The Israeli population is primarily comprised of Jews and Arabs, with the Arabs having higher prevalence rates of dementia (10-20%). However, misdiagnosis is also common. According to our previous study, Arabs attend the cognitive clinic at younger ages than their Jewish counterparts and have more advanced stages of cognitive impairment and higher rates of Vascular Dementia and Alzheimer disease. Furthermore, genetic disorders and consanguineous marriages are common among the Israeli Arabs, all of which can explain the higher prevalence rates of dementia. Factors such as high illiteracy rates, and lower socioeconomic status are also common among elder Arabs. In Israel, clinical evaluation for cognitive disorders is minimally reimbursed by the national health care providers. Since Arabs have lower socioeconomic levels compared to their Jewish counterparts, they experience disparities in diagnosis and treatment for cognitive disorders. The lack of availability of accurate and culturally valid assessment tools for early detection of cognitive disorders for the Arab population further compounds this problem.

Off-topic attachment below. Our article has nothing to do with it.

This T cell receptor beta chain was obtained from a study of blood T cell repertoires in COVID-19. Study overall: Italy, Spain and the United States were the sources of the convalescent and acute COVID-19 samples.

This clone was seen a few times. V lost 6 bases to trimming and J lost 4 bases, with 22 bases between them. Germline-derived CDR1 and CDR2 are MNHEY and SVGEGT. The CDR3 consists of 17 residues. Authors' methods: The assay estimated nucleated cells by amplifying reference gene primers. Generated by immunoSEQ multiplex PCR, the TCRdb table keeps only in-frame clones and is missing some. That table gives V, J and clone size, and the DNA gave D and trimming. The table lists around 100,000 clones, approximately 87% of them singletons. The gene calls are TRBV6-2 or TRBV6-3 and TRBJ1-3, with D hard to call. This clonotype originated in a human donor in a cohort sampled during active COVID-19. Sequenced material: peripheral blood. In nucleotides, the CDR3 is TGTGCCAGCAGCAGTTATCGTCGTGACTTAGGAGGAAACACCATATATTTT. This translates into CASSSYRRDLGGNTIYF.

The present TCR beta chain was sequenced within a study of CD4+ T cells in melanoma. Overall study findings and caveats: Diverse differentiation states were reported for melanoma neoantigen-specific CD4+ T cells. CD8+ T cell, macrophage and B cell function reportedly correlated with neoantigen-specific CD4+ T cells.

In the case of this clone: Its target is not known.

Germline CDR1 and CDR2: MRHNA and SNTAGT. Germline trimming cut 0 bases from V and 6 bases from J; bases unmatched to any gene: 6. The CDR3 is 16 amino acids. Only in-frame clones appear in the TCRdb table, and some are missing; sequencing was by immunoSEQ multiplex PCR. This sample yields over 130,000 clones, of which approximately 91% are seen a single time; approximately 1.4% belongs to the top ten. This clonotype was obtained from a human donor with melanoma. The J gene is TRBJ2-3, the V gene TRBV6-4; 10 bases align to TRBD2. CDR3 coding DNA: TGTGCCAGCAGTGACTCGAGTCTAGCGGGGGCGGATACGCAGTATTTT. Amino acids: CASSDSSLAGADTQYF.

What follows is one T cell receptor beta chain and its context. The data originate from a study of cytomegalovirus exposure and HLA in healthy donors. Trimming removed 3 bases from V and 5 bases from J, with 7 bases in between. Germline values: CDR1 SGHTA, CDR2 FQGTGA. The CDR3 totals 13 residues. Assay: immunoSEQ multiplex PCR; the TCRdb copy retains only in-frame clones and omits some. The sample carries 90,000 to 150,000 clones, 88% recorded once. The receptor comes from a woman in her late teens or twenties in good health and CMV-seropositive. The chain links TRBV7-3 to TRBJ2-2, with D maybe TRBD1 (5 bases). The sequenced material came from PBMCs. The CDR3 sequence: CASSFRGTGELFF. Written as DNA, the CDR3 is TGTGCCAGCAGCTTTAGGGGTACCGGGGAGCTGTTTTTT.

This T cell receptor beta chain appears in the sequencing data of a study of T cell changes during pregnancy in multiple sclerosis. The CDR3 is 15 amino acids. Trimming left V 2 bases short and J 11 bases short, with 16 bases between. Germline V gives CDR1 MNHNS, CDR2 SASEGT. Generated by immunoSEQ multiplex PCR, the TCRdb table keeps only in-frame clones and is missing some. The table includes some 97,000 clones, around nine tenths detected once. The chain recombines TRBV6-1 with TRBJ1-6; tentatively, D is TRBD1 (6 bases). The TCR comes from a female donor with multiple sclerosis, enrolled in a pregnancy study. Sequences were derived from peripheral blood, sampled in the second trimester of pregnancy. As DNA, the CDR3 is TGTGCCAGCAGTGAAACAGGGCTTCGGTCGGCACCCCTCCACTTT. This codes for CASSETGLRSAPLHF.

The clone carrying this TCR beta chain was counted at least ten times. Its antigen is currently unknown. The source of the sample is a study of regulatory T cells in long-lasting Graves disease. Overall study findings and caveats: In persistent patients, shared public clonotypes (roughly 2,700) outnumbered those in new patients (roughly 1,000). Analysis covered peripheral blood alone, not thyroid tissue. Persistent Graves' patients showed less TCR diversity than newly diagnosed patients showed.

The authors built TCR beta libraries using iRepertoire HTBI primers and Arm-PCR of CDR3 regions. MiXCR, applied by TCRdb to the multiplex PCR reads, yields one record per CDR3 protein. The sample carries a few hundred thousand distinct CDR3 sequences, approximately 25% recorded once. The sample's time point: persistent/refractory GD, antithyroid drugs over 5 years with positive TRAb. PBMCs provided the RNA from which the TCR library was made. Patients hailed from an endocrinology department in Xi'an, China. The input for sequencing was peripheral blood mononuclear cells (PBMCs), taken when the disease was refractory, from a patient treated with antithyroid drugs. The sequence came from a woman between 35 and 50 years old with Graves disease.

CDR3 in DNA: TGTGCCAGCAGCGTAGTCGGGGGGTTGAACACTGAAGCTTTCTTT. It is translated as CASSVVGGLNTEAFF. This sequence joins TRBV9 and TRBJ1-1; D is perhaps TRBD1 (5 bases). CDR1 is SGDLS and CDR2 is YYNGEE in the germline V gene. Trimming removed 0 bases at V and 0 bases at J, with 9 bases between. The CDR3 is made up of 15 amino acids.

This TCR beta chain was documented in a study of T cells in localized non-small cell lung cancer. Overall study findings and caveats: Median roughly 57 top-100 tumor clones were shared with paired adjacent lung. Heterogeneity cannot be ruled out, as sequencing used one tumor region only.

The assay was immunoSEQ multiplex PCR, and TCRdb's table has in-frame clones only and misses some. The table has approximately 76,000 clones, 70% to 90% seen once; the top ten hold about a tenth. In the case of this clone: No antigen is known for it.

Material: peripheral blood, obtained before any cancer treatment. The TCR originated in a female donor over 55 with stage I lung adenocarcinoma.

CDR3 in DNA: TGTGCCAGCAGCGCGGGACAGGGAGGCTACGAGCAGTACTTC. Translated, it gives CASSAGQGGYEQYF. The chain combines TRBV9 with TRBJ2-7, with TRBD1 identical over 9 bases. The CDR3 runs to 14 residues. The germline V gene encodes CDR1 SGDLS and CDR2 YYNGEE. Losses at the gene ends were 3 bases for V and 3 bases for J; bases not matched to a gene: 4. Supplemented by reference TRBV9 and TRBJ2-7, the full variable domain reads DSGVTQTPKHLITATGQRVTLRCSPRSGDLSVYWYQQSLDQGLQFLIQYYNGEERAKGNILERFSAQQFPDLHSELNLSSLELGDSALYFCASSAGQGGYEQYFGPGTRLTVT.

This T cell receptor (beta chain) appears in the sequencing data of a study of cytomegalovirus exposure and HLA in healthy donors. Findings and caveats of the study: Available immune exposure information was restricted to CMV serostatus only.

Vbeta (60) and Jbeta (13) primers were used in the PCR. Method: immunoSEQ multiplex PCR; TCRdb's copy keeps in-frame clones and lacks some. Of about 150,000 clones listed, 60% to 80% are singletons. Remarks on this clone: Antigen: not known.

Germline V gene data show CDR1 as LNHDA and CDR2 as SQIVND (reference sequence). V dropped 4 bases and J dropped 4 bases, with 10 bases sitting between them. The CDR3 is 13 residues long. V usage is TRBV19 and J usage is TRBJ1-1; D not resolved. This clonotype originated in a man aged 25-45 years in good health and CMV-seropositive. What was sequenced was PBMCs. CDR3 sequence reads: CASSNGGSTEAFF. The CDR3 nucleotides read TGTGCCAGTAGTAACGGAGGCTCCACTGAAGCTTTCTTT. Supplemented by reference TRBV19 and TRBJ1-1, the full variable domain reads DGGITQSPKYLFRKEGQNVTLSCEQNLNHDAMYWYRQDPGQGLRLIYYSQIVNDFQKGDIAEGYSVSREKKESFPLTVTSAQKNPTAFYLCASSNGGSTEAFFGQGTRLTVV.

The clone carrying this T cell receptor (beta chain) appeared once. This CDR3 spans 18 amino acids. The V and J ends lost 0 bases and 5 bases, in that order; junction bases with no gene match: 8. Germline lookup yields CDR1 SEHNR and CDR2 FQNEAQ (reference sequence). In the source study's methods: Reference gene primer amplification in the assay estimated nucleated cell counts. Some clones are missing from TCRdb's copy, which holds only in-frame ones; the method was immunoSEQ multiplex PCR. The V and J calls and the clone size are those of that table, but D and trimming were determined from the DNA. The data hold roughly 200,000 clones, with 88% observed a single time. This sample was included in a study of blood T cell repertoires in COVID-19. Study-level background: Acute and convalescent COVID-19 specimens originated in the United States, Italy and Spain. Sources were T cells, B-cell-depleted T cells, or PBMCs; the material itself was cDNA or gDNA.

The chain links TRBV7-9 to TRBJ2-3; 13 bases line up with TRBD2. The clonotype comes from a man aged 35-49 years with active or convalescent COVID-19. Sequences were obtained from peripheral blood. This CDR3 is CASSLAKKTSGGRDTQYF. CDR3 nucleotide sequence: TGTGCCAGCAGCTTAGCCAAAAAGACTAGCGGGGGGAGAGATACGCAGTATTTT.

This research proposes to address this problem by introducing a brief cognitive assessment tool needed for the early detection of cognitive impairment called the TabCAT-BHA. This tool is used for research and clinical cognitive examination and has been shown to accurately detect cognitive impairment and dementia with diverse cultures and educational levels. It has already been translated and adapted for the Arabic population, can be administered in 10 minutes, scoring is automated, and is partially self-administered. TabCAT-BHA was chosen because it is inexpensive, objective, and short. This research will test the validity of TabCAT-BHA for detecting cognitive impairment in the Israeli Arabs. Additionally, we will compare two different memory tests, to understand which one is more accurate among Arabs. The implementation and validation of this novel technology at our clinics will facilitate the early detection of cognitive impairment in this Israeli Arab population, representing a unique and special opportunity to solve the problem of both misdiagnosis and delays in the accurate diagnosis of dementia because of the lack of culturally valid cognitive assessment tools.